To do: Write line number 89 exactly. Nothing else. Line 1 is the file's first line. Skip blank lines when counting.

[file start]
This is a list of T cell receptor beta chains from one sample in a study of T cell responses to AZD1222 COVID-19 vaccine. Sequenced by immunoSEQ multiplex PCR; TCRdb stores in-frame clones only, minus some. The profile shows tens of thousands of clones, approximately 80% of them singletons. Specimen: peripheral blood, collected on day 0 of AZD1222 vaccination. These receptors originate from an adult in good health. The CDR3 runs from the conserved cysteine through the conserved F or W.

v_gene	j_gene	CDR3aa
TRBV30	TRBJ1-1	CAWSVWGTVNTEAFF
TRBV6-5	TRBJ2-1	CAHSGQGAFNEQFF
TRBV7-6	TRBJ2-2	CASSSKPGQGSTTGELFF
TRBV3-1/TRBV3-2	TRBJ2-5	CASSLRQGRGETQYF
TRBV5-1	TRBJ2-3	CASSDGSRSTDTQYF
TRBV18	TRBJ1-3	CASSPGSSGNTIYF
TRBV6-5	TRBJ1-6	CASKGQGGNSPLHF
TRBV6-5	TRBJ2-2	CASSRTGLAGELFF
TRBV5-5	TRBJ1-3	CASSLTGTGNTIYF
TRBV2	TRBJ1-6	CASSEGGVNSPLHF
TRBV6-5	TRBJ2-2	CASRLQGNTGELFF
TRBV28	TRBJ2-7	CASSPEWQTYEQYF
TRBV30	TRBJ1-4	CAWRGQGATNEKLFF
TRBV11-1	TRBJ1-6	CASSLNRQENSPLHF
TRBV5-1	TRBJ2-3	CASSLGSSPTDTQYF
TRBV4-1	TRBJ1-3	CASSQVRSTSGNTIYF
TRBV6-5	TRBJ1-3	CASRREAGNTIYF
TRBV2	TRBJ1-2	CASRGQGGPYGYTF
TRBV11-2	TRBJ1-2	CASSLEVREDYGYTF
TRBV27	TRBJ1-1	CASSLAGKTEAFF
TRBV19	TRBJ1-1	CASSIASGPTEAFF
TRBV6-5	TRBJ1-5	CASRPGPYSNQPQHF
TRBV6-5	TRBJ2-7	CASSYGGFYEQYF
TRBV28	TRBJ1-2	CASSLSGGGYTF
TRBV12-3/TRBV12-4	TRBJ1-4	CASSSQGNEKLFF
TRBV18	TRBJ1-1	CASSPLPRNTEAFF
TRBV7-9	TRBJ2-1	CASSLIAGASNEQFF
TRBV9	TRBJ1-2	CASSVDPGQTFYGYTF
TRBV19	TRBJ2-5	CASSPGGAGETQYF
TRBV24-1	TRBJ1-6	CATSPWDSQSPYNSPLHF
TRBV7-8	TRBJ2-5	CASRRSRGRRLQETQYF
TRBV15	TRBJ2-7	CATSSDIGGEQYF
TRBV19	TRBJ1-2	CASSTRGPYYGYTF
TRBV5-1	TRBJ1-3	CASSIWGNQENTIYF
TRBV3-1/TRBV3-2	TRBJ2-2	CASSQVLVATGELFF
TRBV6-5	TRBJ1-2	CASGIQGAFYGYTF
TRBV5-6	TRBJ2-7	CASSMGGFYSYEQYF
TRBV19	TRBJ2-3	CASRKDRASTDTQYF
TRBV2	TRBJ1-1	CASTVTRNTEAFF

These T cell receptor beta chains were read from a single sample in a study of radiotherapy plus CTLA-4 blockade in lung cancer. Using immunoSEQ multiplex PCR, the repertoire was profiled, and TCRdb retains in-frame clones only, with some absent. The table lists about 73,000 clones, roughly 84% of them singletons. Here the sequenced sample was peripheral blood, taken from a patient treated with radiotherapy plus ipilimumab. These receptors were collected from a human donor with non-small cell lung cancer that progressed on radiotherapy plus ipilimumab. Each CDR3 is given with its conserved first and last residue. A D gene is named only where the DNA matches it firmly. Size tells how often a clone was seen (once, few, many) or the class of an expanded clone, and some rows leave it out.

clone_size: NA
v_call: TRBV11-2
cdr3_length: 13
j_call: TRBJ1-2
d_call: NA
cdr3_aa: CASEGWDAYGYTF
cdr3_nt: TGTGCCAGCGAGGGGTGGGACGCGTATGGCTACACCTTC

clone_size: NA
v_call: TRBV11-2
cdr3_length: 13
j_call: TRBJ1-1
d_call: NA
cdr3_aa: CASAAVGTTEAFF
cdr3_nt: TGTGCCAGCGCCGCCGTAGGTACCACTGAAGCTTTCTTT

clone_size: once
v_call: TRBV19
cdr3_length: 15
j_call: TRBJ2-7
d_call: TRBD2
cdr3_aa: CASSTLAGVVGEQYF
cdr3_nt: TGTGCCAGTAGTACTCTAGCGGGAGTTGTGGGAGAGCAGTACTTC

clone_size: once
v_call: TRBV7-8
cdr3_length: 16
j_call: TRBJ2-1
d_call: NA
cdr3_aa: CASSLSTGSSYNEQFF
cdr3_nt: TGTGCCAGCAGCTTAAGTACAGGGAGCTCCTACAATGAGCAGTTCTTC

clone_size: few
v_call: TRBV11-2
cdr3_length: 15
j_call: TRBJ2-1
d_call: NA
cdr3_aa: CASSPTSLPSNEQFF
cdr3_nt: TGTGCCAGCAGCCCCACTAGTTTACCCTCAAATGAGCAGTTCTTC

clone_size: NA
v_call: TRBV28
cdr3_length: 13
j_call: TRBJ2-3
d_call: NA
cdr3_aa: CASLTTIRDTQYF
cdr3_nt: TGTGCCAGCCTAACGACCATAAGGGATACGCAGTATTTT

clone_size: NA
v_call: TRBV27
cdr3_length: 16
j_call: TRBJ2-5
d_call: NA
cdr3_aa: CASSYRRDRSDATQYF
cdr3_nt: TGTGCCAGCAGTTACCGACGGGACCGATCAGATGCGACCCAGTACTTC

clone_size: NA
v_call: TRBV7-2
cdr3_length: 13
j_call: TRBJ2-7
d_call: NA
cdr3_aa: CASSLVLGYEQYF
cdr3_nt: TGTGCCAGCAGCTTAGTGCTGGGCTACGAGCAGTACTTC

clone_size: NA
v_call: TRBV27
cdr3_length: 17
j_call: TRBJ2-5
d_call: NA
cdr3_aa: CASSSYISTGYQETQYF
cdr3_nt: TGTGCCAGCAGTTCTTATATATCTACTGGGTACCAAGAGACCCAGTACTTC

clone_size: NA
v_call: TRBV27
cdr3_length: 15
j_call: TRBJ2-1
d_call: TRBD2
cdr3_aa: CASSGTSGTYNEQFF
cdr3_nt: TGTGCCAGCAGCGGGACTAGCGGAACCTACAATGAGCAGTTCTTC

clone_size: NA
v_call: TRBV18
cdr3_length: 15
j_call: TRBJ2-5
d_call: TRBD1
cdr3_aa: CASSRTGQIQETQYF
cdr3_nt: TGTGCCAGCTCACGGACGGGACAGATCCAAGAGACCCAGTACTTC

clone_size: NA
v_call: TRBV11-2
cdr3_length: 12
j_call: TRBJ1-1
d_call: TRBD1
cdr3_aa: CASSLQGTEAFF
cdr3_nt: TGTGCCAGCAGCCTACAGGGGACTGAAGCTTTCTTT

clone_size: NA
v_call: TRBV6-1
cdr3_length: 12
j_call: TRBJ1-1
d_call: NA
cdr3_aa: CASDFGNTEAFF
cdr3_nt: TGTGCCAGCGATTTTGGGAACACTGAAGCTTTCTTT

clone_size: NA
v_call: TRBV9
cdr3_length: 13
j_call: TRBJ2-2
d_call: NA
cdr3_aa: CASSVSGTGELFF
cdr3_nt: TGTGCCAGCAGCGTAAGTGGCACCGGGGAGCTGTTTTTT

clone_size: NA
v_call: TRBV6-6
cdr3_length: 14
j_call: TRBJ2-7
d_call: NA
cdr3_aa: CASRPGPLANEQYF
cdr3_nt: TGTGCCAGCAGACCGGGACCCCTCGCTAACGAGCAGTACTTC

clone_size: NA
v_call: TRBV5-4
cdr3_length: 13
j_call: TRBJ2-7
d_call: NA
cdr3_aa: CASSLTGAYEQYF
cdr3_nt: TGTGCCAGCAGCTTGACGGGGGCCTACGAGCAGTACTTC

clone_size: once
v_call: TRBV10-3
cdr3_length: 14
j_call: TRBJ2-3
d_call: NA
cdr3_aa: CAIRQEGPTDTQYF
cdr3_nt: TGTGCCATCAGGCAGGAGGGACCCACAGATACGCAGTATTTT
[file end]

d_call: NA